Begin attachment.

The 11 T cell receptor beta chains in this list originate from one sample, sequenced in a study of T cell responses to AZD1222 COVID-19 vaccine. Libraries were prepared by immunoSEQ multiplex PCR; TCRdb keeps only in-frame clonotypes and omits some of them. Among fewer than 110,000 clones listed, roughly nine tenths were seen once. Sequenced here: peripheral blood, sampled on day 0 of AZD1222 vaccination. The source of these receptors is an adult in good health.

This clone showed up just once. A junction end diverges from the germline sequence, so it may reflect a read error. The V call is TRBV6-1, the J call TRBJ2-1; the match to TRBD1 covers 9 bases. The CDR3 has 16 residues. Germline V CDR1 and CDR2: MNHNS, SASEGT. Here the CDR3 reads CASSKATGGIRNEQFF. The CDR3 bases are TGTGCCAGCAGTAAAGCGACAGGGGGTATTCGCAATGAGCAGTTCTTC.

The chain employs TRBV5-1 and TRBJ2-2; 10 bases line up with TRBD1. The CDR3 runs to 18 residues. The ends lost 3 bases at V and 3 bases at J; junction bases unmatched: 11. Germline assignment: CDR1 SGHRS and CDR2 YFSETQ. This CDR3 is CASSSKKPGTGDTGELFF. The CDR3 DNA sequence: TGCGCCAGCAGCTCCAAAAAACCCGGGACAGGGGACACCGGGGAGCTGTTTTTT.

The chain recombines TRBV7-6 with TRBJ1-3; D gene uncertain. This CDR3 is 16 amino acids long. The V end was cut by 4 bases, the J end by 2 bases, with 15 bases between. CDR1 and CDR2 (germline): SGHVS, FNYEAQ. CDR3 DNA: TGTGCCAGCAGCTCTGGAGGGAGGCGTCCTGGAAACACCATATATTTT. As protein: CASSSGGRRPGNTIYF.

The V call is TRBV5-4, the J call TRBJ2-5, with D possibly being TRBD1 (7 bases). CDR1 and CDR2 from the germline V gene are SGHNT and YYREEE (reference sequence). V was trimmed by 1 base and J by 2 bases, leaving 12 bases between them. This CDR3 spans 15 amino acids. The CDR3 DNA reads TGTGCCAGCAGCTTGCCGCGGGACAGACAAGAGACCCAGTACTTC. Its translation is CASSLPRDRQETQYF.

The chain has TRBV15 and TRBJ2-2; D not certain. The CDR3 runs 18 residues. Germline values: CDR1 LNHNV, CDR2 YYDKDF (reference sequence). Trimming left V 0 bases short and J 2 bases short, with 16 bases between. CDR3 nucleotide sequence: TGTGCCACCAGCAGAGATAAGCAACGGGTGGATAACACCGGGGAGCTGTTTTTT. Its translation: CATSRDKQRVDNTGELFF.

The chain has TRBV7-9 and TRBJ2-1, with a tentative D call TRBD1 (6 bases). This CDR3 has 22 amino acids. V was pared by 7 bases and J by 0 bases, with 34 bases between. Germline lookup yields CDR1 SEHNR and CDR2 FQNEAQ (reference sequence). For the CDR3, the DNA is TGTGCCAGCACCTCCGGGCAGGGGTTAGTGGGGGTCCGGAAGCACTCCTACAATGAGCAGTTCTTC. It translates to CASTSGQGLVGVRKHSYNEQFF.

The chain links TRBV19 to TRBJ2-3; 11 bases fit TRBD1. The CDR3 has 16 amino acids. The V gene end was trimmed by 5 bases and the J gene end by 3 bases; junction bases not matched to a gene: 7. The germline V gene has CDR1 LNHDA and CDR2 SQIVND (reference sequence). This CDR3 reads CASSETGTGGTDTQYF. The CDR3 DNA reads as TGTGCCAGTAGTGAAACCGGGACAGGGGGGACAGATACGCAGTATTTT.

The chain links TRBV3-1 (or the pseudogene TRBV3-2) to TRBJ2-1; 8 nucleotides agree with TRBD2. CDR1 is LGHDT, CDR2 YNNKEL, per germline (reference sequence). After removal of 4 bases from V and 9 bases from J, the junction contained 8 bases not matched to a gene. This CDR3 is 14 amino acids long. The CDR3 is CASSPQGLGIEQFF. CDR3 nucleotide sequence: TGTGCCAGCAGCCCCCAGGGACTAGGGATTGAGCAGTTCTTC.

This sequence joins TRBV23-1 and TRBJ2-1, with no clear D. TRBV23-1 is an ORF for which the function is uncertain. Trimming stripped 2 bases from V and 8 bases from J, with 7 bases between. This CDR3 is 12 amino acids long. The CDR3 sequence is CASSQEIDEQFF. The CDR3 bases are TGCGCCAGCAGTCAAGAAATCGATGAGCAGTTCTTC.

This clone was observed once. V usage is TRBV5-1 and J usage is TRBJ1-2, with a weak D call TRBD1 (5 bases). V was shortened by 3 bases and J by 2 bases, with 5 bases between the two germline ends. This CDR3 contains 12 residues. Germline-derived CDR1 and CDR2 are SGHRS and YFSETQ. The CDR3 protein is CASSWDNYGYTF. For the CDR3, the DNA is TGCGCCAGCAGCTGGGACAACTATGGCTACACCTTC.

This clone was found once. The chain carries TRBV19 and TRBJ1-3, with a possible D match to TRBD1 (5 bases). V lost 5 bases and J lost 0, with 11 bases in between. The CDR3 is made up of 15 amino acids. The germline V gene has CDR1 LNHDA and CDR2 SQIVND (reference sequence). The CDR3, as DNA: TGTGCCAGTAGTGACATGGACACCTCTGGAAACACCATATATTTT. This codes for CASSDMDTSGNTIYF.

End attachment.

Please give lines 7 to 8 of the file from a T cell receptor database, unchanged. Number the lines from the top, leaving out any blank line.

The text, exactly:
The chain has TRBV7-9 and TRBJ2-1, with a tentative D call TRBD1 (6 bases). This CDR3 has 22 amino acids. V was pared by 7 bases and J by 0 bases, with 34 bases between. Germline lookup yields CDR1 SEHNR and CDR2 FQNEAQ (reference sequence). For the CDR3, the DNA is TGTGCCAGCACCTCCGGGCAGGGGTTAGTGGGGGTCCGGAAGCACTCCTACAATGAGCAGTTCTTC. It translates to CASTSGQGLVGVRKHSYNEQFF.

The chain links TRBV19 to TRBJ2-3; 11 bases fit TRBD1. The CDR3 has 16 amino acids. The V gene end was trimmed by 5 bases and the J gene end by 3 bases; junction bases not matched to a gene: 7. The germline V gene has CDR1 LNHDA and CDR2 SQIVND (reference sequence). This CDR3 reads CASSETGTGGTDTQYF. The CDR3 DNA reads as TGTGCCAGTAGTGAAACCGGGACAGGGGGGACAGATACGCAGTATTTT.